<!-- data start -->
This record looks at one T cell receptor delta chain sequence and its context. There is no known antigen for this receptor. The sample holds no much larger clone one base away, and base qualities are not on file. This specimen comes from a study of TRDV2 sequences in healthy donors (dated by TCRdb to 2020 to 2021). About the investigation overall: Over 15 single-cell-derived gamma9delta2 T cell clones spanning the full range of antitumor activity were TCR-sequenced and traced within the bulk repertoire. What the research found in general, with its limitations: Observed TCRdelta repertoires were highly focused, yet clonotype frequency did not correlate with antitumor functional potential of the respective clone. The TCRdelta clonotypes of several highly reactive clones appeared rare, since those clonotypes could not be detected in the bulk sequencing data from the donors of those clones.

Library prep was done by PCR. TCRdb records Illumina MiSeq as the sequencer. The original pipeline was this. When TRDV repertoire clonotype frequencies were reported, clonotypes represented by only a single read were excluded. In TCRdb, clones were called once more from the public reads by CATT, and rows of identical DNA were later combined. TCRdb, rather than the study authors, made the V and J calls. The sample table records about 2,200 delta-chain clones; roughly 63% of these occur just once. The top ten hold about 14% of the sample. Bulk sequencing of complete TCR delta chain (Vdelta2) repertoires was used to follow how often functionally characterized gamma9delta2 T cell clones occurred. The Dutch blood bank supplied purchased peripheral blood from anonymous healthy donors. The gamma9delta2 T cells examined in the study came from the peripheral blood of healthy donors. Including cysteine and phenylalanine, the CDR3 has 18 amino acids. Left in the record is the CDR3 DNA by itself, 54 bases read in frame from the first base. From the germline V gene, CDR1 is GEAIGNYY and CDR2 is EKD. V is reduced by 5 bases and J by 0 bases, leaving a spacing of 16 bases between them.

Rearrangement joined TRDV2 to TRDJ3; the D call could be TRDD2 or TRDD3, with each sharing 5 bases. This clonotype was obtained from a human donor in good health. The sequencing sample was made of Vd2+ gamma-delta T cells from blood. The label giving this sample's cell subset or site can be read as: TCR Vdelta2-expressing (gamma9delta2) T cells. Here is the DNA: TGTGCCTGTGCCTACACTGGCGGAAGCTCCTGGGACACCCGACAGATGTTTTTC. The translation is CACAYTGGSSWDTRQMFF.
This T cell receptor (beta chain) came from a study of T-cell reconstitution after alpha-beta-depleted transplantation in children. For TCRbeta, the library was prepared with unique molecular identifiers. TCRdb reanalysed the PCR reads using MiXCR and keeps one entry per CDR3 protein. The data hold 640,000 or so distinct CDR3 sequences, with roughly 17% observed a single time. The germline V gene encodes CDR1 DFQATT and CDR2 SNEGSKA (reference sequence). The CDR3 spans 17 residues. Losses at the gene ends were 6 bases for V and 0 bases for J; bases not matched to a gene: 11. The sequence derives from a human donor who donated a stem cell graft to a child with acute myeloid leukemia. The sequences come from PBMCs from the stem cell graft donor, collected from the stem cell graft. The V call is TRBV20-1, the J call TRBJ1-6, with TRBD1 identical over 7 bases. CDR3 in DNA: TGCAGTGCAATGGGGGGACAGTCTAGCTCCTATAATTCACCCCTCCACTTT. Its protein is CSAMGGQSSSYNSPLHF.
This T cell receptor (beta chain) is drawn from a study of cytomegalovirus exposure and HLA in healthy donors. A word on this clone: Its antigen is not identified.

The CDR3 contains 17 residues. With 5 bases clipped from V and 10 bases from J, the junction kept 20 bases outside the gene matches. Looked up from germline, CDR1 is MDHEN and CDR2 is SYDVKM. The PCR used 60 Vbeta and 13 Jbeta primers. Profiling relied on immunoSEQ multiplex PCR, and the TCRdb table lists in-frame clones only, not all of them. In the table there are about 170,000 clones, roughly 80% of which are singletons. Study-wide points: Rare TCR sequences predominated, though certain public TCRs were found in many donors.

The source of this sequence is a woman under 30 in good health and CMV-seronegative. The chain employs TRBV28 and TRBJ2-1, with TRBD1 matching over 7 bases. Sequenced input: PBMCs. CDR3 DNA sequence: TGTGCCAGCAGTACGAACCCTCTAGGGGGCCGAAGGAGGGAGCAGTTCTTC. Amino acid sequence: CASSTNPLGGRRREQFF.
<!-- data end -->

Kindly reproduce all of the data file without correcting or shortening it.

This record looks at one T cell receptor delta chain sequence and its context. There is no known antigen for this receptor. The sample holds no much larger clone one base away, and base qualities are not on file. This specimen comes from a study of TRDV2 sequences in healthy donors (dated by TCRdb to 2020 to 2021). About the investigation overall: Over 15 single-cell-derived gamma9delta2 T cell clones spanning the full range of antitumor activity were TCR-sequenced and traced within the bulk repertoire. What the research found in general, with its limitations: Observed TCRdelta repertoires were highly focused, yet clonotype frequency did not correlate with antitumor functional potential of the respective clone. The TCRdelta clonotypes of several highly reactive clones appeared rare, since those clonotypes could not be detected in the bulk sequencing data from the donors of those clones.

Library prep was done by PCR. TCRdb records Illumina MiSeq as the sequencer. The original pipeline was this. When TRDV repertoire clonotype frequencies were reported, clonotypes represented by only a single read were excluded. In TCRdb, clones were called once more from the public reads by CATT, and rows of identical DNA were later combined. TCRdb, rather than the study authors, made the V and J calls. The sample table records about 2,200 delta-chain clones; roughly 63% of these occur just once. The top ten hold about 14% of the sample. Bulk sequencing of complete TCR delta chain (Vdelta2) repertoires was used to follow how often functionally characterized gamma9delta2 T cell clones occurred. The Dutch blood bank supplied purchased peripheral blood from anonymous healthy donors. The gamma9delta2 T cells examined in the study came from the peripheral blood of healthy donors. Including cysteine and phenylalanine, the CDR3 has 18 amino acids. Left in the record is the CDR3 DNA by itself, 54 bases read in frame from the first base. From the germline V gene, CDR1 is GEAIGNYY and CDR2 is EKD. V is reduced by 5 bases and J by 0 bases, leaving a spacing of 16 bases between them.

Rearrangement joined TRDV2 to TRDJ3; the D call could be TRDD2 or TRDD3, with each sharing 5 bases. This clonotype was obtained from a human donor in good health. The sequencing sample was made of Vd2+ gamma-delta T cells from blood. The label giving this sample's cell subset or site can be read as: TCR Vdelta2-expressing (gamma9delta2) T cells. Here is the DNA: TGTGCCTGTGCCTACACTGGCGGAAGCTCCTGGGACACCCGACAGATGTTTTTC. The translation is CACAYTGGSSWDTRQMFF.
This T cell receptor (beta chain) came from a study of T-cell reconstitution after alpha-beta-depleted transplantation in children. For TCRbeta, the library was prepared with unique molecular identifiers. TCRdb reanalysed the PCR reads using MiXCR and keeps one entry per CDR3 protein. The data hold 640,000 or so distinct CDR3 sequences, with roughly 17% observed a single time. The germline V gene encodes CDR1 DFQATT and CDR2 SNEGSKA (reference sequence). The CDR3 spans 17 residues. Losses at the gene ends were 6 bases for V and 0 bases for J; bases not matched to a gene: 11. The sequence derives from a human donor who donated a stem cell graft to a child with acute myeloid leukemia. The sequences come from PBMCs from the stem cell graft donor, collected from the stem cell graft. The V call is TRBV20-1, the J call TRBJ1-6, with TRBD1 identical over 7 bases. CDR3 in DNA: TGCAGTGCAATGGGGGGACAGTCTAGCTCCTATAATTCACCCCTCCACTTT. Its protein is CSAMGGQSSSYNSPLHF.
This T cell receptor (beta chain) is drawn from a study of cytomegalovirus exposure and HLA in healthy donors. A word on this clone: Its antigen is not identified.

The CDR3 contains 17 residues. With 5 bases clipped from V and 10 bases from J, the junction kept 20 bases outside the gene matches. Looked up from germline, CDR1 is MDHEN and CDR2 is SYDVKM. The PCR used 60 Vbeta and 13 Jbeta primers. Profiling relied on immunoSEQ multiplex PCR, and the TCRdb table lists in-frame clones only, not all of them. In the table there are about 170,000 clones, roughly 80% of which are singletons. Study-wide points: Rare TCR sequences predominated, though certain public TCRs were found in many donors.

The source of this sequence is a woman under 30 in good health and CMV-seronegative. The chain employs TRBV28 and TRBJ2-1, with TRBD1 matching over 7 bases. Sequenced input: PBMCs. CDR3 DNA sequence: TGTGCCAGCAGTACGAACCCTCTAGGGGGCCGAAGGAGGGAGCAGTTCTTC. Amino acid sequence: CASSTNPLGGRRREQFF.